Half of alcohol sold in Scotland 'below minimum price'
At least half of the alcohol sold in Scotland does not meet impending minimum pricing legislation, a survey suggests.
More than two-thirds (69%) of the spirits currently sold fall below the 50p per unit threshold, according to analysts Nielsen.
They assessed till sales data from nearly 1,200 Scottish stores.
The Scottish government has said it plans to bring in minimum price legislation "as soon as possible".
According to Nielsen's survey more than two-thirds of beer (67%) was priced below the minimum 50p per unit threshold, followed by 51% of cider.
Blended Scotch on average would need to rise in price by 20% to meet the threshold, while vodka will have to go up by 16.3%, according to the study.
By contrast, just 3.4% of wine sales made during the survey would be impacted by the new legislation.
Nielsen senior client manager Marika Pratico said: "Wine is, by far, the least impacted and so has the most to gain from minimum pricing.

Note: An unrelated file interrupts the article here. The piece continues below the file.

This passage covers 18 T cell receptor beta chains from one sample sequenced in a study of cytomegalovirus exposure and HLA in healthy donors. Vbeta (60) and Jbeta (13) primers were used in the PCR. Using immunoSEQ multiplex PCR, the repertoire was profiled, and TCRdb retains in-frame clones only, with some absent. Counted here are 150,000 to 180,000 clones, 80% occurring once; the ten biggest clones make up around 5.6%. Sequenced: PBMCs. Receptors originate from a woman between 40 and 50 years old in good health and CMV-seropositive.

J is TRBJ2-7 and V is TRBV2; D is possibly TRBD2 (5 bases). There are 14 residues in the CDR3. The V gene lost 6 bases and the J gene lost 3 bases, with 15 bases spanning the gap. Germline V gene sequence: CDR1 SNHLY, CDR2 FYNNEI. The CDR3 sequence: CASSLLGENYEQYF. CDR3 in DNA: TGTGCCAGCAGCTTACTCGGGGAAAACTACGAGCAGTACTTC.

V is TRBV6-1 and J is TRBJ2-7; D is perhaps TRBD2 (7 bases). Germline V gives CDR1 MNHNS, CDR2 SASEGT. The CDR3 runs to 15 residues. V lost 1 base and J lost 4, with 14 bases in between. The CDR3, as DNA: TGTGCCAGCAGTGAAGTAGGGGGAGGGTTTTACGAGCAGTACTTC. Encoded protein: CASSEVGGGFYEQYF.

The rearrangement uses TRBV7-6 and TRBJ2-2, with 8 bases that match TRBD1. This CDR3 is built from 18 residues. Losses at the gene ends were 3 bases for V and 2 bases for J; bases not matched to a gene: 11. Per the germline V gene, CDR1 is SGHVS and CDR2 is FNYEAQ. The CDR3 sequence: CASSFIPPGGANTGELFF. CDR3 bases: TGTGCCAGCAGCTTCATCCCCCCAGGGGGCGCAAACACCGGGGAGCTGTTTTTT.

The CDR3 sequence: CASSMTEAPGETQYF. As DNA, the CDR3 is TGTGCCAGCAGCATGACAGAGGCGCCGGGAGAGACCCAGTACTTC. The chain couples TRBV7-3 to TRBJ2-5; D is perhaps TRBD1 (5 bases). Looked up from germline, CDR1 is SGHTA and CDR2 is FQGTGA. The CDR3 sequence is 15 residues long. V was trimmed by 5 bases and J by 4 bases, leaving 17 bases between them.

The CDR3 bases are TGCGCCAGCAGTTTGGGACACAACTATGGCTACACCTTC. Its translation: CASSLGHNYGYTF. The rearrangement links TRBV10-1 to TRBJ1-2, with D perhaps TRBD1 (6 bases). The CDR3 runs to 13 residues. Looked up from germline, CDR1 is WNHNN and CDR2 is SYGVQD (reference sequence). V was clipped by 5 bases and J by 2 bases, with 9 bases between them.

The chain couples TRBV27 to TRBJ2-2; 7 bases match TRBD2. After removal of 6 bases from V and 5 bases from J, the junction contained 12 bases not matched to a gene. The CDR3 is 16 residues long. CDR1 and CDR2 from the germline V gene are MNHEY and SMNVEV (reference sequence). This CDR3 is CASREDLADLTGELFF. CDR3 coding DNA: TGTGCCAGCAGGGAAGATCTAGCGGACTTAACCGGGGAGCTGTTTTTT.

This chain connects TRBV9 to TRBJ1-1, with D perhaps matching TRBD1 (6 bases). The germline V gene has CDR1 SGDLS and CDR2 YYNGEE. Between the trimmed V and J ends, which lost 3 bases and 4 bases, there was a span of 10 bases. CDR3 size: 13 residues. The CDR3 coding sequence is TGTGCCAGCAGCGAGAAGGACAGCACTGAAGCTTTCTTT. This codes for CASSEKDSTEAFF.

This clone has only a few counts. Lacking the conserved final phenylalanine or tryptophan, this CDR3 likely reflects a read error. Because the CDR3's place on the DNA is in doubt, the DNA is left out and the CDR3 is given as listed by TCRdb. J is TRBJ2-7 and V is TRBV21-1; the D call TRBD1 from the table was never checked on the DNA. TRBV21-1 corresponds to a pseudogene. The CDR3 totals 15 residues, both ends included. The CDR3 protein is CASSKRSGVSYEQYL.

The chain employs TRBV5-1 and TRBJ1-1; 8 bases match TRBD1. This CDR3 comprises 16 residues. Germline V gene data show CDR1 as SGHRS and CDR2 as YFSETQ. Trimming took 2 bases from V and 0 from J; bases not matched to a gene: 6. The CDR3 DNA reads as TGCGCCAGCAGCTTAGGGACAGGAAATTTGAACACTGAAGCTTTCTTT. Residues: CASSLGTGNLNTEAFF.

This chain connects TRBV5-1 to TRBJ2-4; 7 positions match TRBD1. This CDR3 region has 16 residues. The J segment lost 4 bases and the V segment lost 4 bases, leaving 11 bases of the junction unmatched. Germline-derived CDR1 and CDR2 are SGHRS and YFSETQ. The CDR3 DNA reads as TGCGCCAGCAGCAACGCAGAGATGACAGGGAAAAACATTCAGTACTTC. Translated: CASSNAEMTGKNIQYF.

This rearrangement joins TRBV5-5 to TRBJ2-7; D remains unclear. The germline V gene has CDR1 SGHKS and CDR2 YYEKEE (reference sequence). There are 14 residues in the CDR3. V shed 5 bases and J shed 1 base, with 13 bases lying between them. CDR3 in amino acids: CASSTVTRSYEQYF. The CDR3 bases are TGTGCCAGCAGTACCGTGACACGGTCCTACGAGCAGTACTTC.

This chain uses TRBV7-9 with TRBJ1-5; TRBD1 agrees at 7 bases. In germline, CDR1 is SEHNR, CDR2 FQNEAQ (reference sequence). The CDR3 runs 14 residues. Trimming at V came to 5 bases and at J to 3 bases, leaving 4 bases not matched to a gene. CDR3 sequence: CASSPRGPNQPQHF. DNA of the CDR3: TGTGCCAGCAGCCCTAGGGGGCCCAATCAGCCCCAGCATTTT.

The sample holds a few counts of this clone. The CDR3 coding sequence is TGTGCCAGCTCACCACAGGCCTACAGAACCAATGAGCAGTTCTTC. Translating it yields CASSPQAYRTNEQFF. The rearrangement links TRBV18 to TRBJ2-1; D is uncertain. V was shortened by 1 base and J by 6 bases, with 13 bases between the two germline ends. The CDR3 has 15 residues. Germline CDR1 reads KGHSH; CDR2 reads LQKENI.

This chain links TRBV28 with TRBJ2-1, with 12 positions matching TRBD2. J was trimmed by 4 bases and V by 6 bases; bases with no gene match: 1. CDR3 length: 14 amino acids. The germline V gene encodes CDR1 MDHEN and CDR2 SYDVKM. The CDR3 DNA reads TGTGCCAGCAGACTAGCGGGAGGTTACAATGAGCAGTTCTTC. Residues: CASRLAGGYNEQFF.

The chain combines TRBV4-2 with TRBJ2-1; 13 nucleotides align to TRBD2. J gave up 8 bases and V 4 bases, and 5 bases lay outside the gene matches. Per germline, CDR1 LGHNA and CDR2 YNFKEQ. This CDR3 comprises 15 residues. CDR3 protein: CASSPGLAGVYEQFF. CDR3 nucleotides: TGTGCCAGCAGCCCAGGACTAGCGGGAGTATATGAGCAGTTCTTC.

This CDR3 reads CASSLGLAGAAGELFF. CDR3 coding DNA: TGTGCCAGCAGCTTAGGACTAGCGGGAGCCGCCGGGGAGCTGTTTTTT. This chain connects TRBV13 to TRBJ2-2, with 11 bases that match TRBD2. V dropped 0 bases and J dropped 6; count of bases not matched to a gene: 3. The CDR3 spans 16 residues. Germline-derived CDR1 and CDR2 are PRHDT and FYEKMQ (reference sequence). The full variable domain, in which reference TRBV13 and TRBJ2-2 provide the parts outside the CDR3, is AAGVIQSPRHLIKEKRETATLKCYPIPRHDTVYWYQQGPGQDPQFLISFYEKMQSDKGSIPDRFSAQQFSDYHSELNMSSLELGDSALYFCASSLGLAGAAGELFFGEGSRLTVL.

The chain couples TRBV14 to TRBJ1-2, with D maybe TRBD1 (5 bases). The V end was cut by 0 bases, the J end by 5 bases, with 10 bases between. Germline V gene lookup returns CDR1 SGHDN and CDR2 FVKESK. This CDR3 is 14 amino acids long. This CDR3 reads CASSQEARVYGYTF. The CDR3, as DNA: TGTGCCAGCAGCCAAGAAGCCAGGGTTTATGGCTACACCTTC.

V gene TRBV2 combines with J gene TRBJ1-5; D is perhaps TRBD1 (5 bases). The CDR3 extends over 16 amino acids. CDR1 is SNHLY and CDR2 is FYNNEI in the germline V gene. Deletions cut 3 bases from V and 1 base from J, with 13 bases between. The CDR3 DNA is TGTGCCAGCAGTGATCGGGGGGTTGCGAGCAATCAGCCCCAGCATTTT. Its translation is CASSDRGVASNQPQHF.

"Overall, wine will need to raise prices by the least amount, thus, it becomes more affordable relative to other alcohol."
She predicted there could be an increase in cross-border alcohol shopping among the Scottish to England and Ireland, where prices would be cheaper, "mirroring what many Britons already do with the annual Calais run".
In October the Court of Session in Edinburgh ruled against a challenge led by the Scotch Whisky Association (SWA), which argued that minimum unit pricing was a breach of European Law.
The SWA is considering whether to appeal the decision at the UK Supreme Court in London.
MSPs passed legislation at Holyrood in 2012 to bring in minimum pricing, which would initially be set at 50p per unit.